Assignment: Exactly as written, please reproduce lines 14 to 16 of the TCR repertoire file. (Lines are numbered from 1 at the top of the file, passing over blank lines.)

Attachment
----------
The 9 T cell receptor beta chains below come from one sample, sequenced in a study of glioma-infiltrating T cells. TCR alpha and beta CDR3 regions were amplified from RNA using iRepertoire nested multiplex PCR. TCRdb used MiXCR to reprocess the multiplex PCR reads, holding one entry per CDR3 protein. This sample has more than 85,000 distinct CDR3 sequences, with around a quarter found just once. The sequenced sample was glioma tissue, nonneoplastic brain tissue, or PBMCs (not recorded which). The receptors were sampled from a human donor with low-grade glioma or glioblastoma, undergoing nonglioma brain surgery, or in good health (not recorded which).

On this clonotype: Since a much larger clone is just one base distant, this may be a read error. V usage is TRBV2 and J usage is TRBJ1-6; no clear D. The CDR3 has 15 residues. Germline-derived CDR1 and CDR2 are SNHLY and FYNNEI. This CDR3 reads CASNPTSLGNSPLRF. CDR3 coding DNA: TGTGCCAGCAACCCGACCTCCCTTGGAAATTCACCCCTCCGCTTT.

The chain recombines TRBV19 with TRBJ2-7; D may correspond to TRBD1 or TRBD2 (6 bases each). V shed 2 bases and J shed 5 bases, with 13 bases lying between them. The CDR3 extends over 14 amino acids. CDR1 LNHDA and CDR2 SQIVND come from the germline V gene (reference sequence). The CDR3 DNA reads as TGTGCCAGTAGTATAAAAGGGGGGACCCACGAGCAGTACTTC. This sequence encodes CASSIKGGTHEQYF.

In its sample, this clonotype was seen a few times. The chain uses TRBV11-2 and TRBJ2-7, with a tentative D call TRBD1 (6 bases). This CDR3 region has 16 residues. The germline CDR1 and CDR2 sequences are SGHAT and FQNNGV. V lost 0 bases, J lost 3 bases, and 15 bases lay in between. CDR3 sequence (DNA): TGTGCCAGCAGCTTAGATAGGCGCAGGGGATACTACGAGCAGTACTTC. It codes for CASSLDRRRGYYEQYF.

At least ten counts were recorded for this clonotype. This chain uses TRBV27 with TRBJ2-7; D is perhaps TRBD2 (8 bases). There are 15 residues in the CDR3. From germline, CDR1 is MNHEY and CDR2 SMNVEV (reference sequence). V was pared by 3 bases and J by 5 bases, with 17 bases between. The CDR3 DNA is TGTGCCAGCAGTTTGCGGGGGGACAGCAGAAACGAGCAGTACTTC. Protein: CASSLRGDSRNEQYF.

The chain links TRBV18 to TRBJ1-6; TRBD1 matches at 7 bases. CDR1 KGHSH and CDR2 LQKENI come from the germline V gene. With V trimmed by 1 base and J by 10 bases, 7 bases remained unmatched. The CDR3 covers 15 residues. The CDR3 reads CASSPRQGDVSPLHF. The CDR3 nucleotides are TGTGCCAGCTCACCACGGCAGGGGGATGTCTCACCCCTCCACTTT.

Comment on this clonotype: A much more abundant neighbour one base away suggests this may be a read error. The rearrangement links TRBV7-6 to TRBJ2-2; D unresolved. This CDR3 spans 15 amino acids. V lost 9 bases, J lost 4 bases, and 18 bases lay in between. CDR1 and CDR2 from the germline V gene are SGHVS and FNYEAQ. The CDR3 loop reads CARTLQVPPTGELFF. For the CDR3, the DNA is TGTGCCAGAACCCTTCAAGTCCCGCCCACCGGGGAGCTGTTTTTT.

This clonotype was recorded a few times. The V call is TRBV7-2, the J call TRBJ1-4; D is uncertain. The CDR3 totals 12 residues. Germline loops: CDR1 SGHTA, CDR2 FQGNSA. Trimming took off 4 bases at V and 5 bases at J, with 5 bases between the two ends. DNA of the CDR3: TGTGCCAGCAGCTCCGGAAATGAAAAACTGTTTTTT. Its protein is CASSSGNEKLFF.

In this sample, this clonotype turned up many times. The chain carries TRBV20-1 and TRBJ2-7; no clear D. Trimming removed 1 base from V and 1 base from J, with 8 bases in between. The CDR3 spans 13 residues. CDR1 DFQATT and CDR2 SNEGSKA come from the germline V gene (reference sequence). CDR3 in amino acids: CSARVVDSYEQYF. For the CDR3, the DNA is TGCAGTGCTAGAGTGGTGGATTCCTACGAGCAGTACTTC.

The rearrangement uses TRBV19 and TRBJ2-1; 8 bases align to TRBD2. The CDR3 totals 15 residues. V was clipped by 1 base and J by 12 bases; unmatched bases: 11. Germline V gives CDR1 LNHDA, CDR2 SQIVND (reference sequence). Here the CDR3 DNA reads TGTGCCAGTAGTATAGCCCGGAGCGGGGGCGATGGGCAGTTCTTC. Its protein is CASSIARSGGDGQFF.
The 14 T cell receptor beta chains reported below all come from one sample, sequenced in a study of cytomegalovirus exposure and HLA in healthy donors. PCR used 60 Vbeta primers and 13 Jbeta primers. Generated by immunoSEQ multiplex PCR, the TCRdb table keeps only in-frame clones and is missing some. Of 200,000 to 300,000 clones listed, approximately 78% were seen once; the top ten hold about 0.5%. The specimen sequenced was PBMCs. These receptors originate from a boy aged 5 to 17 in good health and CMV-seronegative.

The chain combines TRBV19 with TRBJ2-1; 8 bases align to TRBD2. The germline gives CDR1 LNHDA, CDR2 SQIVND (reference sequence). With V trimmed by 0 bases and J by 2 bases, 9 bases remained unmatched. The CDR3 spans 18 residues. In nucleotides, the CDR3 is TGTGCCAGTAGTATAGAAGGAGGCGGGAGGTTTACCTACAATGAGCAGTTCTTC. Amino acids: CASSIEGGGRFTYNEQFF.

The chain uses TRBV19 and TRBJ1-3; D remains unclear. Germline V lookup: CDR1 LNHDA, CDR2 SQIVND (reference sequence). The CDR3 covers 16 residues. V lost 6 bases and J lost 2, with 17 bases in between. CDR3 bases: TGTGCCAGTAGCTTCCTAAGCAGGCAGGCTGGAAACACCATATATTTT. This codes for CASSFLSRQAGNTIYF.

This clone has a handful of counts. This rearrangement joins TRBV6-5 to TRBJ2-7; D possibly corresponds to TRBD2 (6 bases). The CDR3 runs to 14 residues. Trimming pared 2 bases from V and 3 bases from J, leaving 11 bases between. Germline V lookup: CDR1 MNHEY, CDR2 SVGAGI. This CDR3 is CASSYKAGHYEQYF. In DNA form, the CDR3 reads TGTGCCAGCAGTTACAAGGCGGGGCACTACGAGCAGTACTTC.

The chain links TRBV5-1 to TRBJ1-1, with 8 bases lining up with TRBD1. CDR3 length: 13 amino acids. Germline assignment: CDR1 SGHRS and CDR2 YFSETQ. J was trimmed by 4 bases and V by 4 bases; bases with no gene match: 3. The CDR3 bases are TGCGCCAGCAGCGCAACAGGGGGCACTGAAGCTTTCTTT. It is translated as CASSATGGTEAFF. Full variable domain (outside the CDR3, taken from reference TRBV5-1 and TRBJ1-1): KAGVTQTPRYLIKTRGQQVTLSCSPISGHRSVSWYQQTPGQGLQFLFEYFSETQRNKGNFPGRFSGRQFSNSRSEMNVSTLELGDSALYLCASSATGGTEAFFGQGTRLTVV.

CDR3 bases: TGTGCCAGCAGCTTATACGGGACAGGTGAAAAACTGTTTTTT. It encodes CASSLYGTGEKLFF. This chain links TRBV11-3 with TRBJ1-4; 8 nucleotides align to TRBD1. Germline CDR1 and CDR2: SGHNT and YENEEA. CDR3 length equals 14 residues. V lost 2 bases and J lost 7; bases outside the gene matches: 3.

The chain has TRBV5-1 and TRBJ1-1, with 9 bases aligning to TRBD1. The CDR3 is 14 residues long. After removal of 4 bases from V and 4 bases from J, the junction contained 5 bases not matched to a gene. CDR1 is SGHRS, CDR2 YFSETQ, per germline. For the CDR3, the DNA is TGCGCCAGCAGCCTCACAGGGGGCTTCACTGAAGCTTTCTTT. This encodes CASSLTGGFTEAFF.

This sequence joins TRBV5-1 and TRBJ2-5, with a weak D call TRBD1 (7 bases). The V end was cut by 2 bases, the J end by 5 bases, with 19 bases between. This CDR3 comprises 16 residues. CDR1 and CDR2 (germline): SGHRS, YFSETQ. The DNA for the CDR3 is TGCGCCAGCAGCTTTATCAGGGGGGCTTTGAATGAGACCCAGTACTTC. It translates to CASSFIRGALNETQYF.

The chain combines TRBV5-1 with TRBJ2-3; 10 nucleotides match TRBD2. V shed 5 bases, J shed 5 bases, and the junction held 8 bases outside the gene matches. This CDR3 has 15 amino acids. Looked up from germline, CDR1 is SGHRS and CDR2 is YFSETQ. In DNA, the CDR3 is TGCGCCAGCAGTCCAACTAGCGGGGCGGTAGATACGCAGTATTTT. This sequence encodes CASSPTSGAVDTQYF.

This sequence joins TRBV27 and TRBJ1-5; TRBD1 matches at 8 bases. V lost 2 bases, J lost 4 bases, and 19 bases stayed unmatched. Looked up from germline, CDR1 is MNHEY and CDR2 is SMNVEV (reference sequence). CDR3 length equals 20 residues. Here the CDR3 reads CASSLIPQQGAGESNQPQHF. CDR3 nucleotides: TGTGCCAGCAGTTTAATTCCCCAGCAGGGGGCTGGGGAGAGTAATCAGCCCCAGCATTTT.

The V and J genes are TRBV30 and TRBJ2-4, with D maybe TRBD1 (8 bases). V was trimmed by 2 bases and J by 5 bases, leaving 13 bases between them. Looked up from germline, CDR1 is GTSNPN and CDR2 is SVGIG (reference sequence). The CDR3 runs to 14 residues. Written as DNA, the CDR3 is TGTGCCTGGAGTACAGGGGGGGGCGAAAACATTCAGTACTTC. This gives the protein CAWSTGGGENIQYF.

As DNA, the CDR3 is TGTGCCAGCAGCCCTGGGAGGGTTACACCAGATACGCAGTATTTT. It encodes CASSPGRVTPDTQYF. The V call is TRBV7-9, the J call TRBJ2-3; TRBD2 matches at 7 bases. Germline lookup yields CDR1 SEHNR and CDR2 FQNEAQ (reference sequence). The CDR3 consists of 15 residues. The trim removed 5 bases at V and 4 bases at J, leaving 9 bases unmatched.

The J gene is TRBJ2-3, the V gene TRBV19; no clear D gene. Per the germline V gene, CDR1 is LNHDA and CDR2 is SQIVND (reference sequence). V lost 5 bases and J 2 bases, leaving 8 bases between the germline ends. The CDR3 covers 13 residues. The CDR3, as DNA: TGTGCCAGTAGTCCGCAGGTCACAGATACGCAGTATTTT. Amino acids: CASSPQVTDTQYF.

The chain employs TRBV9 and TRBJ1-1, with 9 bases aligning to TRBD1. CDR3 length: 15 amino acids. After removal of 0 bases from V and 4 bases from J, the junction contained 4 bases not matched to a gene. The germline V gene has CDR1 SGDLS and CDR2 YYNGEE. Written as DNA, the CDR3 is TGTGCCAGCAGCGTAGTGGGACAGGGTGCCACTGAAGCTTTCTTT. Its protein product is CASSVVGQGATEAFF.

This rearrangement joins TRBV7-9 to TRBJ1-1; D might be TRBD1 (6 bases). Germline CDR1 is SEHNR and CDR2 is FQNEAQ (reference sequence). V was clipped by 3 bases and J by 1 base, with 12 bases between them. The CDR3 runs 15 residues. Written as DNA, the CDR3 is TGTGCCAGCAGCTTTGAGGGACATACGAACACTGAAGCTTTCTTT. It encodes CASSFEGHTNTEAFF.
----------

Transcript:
This clone has a handful of counts. This rearrangement joins TRBV6-5 to TRBJ2-7; D possibly corresponds to TRBD2 (6 bases). The CDR3 runs to 14 residues. Trimming pared 2 bases from V and 3 bases from J, leaving 11 bases between. Germline V lookup: CDR1 MNHEY, CDR2 SVGAGI. This CDR3 is CASSYKAGHYEQYF. In DNA form, the CDR3 reads TGTGCCAGCAGTTACAAGGCGGGGCACTACGAGCAGTACTTC.

The chain links TRBV5-1 to TRBJ1-1, with 8 bases lining up with TRBD1. CDR3 length: 13 amino acids. Germline assignment: CDR1 SGHRS and CDR2 YFSETQ. J was trimmed by 4 bases and V by 4 bases; bases with no gene match: 3. The CDR3 bases are TGCGCCAGCAGCGCAACAGGGGGCACTGAAGCTTTCTTT. It is translated as CASSATGGTEAFF. Full variable domain (outside the CDR3, taken from reference TRBV5-1 and TRBJ1-1): KAGVTQTPRYLIKTRGQQVTLSCSPISGHRSVSWYQQTPGQGLQFLFEYFSETQRNKGNFPGRFSGRQFSNSRSEMNVSTLELGDSALYLCASSATGGTEAFFGQGTRLTVV.

CDR3 bases: TGTGCCAGCAGCTTATACGGGACAGGTGAAAAACTGTTTTTT. It encodes CASSLYGTGEKLFF. This chain links TRBV11-3 with TRBJ1-4; 8 nucleotides align to TRBD1. Germline CDR1 and CDR2: SGHNT and YENEEA. CDR3 length equals 14 residues. V lost 2 bases and J lost 7; bases outside the gene matches: 3.